First up, characters and enemies. They’ve all been given a substantial and impressive makeover, which makes sense when one of the biggest regrets from the game’s director was the concessions the team had to make here due to the Wii's hardware limitations. More in-line with the look and feel of Xenoblade Chronicles 2, they not only look great, but you’re also given the option of altering appearances. New pieces of armour can drastically change the look of your character, and with the option to override each equipment slot's appearance with items you’ve had at least once in your inventory it’s both a masterful and personal touch. Now you can keep rockin’ that Colony 9 look throughout the entire journey. With all cinematic sequences, flashbacks, flashforwards presented in real-time, the team spending a lot of the remaster effort on characters has been well worth it.
“One the reasons many love the Xenoblade series comes down to the wonderful storytelling featured within, and sure, characters can be cheesy, and some of the dialog can dip into the land of cringe, but all the lows help build tension towards the sweet release that comes from the glorious highs.”
Shiny new graphics fans will be pleased to learn that the environments have been given the remaster treatment too - with higher resolution textures, improved lighting, and shader effects. Advanced stuff too like the addition of ambient occlusion and the water given screen-space reflections ala Xeno 2. The visual updates alone give the now dated original a much-needed face lift. But like with any facelift given to an aged appearance, sometimes you can see the old Wii polygons beneath the surface. Xenoblade Chronicles Definitive Edition isn’t a built-from-the-ground-up remake like Final Fantasy 7 or Resident Evil 2, so changes to the environment are mostly surface level.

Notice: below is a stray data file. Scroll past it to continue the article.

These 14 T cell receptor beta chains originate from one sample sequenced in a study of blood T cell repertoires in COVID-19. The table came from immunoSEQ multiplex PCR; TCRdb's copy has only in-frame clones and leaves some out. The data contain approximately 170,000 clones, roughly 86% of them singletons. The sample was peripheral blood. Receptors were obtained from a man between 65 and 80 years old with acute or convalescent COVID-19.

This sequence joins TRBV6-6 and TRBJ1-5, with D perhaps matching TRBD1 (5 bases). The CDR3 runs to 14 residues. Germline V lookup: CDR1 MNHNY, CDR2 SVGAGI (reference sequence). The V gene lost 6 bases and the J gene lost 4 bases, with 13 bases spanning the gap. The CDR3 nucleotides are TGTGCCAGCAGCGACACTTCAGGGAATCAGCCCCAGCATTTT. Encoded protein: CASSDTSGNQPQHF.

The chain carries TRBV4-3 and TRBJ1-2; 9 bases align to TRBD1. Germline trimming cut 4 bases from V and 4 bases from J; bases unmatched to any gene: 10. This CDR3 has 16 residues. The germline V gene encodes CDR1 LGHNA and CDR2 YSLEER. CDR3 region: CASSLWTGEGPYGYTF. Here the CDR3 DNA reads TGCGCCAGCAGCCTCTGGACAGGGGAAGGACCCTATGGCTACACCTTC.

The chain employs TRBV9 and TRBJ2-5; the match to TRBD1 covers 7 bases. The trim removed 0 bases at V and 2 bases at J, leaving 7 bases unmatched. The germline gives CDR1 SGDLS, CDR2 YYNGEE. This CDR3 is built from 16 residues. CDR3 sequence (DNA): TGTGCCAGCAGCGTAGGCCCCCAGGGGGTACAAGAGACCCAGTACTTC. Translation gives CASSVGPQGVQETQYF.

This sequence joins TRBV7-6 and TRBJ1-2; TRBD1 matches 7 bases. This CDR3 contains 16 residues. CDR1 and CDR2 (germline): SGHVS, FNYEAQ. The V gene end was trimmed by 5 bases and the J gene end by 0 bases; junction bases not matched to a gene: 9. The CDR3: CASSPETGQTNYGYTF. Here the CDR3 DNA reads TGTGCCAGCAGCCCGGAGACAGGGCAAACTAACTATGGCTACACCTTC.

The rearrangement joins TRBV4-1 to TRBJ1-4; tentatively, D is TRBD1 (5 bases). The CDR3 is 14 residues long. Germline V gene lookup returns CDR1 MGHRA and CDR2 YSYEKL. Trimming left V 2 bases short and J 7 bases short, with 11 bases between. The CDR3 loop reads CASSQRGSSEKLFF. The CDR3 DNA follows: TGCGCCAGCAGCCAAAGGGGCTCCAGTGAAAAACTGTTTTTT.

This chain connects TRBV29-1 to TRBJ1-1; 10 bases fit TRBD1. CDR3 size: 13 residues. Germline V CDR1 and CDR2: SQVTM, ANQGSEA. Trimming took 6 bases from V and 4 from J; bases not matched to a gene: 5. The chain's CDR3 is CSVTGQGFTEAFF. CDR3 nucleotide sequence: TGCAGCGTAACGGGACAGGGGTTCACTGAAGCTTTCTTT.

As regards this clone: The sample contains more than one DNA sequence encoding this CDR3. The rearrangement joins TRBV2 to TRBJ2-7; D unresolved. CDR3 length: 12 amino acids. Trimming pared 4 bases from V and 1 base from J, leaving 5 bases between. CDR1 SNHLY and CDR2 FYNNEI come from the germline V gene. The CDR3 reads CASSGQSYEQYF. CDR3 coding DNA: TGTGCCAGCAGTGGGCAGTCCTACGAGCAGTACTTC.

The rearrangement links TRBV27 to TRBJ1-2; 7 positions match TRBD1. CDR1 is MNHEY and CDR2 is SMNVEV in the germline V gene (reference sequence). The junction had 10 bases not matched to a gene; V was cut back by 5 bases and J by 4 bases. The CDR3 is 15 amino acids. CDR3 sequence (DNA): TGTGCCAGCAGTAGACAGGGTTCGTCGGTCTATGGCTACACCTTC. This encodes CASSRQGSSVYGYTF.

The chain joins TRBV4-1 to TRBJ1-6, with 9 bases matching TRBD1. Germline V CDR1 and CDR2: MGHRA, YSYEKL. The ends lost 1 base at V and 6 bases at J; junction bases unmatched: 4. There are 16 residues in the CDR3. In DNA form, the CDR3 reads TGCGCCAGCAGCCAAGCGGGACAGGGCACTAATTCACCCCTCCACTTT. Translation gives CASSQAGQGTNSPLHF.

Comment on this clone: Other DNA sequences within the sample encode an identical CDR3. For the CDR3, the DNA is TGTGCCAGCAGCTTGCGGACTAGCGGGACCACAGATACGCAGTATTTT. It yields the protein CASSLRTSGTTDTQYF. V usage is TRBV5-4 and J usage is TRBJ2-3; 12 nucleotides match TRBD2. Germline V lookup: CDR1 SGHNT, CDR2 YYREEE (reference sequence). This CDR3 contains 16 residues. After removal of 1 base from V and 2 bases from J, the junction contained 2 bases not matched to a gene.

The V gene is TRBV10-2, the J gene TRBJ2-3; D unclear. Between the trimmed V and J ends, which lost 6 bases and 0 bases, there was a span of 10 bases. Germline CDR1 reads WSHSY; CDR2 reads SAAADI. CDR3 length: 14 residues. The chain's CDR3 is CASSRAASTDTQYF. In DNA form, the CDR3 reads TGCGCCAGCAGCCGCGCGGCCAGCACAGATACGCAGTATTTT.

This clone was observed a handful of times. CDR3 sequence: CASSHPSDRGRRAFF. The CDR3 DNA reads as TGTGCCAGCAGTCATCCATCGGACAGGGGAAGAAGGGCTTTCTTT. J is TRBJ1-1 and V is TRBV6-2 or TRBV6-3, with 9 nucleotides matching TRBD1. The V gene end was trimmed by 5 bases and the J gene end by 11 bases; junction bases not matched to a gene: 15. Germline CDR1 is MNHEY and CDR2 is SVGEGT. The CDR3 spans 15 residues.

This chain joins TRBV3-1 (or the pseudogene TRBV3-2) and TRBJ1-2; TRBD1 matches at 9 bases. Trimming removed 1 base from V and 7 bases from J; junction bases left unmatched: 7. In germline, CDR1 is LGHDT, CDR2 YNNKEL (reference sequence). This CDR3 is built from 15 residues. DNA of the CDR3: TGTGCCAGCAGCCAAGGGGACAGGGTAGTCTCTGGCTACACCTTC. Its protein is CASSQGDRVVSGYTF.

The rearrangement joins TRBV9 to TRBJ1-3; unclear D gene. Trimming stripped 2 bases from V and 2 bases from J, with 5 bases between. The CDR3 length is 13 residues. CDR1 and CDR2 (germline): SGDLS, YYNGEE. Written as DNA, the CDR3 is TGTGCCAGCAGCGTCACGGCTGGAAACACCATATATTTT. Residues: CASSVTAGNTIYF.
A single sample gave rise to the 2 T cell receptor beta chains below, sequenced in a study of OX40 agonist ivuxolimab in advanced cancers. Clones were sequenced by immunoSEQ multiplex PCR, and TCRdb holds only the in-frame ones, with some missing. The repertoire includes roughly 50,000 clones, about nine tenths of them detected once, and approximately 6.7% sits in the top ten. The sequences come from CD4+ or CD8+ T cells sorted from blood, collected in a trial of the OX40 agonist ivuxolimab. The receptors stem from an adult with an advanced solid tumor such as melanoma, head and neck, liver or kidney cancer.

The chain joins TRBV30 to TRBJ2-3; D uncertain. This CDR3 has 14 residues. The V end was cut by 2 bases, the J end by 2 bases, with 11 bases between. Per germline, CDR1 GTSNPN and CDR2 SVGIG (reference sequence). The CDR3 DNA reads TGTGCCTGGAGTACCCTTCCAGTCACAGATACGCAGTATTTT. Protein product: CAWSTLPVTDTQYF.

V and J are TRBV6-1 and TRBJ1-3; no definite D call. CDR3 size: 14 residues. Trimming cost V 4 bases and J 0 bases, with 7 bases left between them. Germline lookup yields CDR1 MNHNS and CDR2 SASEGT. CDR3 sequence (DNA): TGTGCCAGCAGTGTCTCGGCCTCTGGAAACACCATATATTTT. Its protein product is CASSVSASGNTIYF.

Usually, I play my Switch games in handheld-mode whilst taking public transport to and from, err, places people used to go to. They have a name… offices. In these strange times, I played the majority of Xeno Chro in docked mode. Performance wise, it runs exceptionally well. The use of dynamic resolution scaling helps keep a Rocky Solid Balboa frame-rate. As for the big differences in handheld mode I noticed that screen-space reflections were turned off to maintain a higher resolution. One of the many sensible concessions made to have it still look good in handheld, and overall, the image quality is less crunchy than Xenoblade 2.
With or without the visual updates the environments are impressive. Staggering in scope, to the point where every now and then you’ll stop to simply look around and marvel at the breadth of it all. Split into different regions (Xenoblade takes place on a giant creature, somehow I forgot to mention that), discovering landmarks opens up fast-travel – and weirdly, this is one area where Xenoblade Chronicles feels next-gen. The act of transporting and travelling between landmarks in a region happens in an instant. No loading screens, no delay, no matter how far apart they are. And if you were to travel to another area, there’s about a four-second load time max.